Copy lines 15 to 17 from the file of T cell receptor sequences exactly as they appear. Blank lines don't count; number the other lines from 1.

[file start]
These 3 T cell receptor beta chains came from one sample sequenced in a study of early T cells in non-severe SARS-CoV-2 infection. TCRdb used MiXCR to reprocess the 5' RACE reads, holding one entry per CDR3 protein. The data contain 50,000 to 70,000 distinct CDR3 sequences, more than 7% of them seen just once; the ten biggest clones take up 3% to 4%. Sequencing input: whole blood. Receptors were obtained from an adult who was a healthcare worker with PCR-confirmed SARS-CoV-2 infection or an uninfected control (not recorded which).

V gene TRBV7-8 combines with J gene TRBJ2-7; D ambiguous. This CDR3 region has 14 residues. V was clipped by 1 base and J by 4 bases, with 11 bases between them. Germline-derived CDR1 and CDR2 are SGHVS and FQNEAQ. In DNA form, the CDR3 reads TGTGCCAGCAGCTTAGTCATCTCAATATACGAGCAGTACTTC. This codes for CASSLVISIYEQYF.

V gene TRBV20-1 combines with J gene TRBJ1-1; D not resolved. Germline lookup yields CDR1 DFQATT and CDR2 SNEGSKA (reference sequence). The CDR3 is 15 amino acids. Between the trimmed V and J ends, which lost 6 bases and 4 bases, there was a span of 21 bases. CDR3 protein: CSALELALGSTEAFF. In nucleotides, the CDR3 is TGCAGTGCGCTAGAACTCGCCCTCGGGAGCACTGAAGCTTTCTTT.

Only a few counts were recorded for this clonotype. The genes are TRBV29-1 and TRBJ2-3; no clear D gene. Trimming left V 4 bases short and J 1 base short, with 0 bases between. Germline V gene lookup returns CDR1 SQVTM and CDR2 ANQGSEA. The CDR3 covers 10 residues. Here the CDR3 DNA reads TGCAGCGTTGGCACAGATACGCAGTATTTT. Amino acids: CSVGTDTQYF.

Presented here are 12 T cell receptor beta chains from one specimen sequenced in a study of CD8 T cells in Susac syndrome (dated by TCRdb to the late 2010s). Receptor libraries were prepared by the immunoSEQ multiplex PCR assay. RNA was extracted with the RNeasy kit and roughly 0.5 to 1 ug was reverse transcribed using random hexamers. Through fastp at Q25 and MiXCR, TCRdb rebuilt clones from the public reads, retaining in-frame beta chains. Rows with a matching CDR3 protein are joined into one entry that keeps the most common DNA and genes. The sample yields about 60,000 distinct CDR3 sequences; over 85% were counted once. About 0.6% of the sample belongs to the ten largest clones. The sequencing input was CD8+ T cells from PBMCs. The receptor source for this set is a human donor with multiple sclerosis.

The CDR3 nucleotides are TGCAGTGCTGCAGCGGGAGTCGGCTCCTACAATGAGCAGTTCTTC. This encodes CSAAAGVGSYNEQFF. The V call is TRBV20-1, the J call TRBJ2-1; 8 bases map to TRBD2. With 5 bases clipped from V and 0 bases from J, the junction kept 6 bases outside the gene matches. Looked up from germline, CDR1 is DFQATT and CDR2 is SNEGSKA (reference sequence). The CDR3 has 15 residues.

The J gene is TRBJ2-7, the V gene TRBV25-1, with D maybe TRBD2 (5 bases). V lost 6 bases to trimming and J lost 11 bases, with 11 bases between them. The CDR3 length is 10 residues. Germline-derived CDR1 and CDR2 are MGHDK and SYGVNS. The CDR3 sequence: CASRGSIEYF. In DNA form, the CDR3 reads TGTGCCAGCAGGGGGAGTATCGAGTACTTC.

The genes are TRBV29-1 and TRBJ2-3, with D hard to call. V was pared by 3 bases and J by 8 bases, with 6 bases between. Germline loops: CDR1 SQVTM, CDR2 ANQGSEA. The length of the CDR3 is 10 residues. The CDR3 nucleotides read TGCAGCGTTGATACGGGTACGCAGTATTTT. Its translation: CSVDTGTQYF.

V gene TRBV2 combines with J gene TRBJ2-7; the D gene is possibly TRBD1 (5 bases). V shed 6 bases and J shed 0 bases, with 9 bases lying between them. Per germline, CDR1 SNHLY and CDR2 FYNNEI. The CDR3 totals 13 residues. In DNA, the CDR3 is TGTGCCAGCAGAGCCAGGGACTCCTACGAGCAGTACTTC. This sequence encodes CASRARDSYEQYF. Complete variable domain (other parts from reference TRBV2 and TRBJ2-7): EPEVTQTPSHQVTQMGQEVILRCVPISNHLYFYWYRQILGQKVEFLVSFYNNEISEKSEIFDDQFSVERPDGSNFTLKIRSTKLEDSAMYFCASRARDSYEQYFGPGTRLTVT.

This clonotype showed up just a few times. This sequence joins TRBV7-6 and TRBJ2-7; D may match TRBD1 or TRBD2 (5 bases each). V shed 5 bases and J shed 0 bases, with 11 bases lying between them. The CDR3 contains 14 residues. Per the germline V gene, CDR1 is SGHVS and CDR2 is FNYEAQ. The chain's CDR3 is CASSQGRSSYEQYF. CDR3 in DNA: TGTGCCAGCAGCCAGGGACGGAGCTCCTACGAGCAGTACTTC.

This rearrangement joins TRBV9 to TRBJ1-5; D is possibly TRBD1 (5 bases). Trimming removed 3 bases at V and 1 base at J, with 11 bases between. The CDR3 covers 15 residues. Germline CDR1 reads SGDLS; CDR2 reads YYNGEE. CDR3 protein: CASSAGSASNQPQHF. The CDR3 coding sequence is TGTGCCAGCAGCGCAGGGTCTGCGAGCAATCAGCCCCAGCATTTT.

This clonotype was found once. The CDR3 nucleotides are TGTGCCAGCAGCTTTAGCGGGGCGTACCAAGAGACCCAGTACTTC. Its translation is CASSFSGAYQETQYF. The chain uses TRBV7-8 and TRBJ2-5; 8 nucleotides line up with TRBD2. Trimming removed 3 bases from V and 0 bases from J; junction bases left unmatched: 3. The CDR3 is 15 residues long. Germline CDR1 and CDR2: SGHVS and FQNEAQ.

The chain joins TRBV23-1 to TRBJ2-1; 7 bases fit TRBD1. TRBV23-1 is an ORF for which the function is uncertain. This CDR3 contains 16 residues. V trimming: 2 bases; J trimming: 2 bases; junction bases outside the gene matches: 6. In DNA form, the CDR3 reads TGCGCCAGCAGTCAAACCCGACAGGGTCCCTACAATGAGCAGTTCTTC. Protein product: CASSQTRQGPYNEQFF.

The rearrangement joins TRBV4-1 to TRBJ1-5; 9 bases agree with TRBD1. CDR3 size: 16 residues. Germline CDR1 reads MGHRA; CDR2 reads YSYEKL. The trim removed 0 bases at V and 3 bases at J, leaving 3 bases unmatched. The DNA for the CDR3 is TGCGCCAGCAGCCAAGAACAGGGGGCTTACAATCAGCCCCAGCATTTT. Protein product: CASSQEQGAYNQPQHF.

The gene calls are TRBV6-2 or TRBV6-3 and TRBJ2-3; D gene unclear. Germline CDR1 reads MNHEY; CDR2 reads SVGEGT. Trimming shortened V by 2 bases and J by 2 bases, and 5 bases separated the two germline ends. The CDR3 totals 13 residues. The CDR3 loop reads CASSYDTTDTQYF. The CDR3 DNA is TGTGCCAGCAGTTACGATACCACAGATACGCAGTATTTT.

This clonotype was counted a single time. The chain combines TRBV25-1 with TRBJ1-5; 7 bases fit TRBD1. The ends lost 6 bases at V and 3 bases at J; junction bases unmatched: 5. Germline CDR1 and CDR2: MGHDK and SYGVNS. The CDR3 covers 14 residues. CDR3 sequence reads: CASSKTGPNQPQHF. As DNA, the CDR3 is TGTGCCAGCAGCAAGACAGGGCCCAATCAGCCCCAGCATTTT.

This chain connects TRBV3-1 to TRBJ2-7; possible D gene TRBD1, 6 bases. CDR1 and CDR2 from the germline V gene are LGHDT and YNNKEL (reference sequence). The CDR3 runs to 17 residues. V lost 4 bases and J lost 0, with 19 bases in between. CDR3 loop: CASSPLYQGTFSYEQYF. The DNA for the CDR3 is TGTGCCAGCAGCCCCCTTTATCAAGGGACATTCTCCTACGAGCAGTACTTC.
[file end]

The gene calls are TRBV6-2 or TRBV6-3 and TRBJ2-3; D gene unclear. Germline CDR1 reads MNHEY; CDR2 reads SVGEGT. Trimming shortened V by 2 bases and J by 2 bases, and 5 bases separated the two germline ends. The CDR3 totals 13 residues. The CDR3 loop reads CASSYDTTDTQYF. The CDR3 DNA is TGTGCCAGCAGTTACGATACCACAGATACGCAGTATTTT.

This clonotype was counted a single time. The chain combines TRBV25-1 with TRBJ1-5; 7 bases fit TRBD1. The ends lost 6 bases at V and 3 bases at J; junction bases unmatched: 5. Germline CDR1 and CDR2: MGHDK and SYGVNS. The CDR3 covers 14 residues. CDR3 sequence reads: CASSKTGPNQPQHF. As DNA, the CDR3 is TGTGCCAGCAGCAAGACAGGGCCCAATCAGCCCCAGCATTTT.

This chain connects TRBV3-1 to TRBJ2-7; possible D gene TRBD1, 6 bases. CDR1 and CDR2 from the germline V gene are LGHDT and YNNKEL (reference sequence). The CDR3 runs to 17 residues. V lost 4 bases and J lost 0, with 19 bases in between. CDR3 loop: CASSPLYQGTFSYEQYF. The DNA for the CDR3 is TGTGCCAGCAGCCCCCTTTATCAAGGGACATTCTCCTACGAGCAGTACTTC.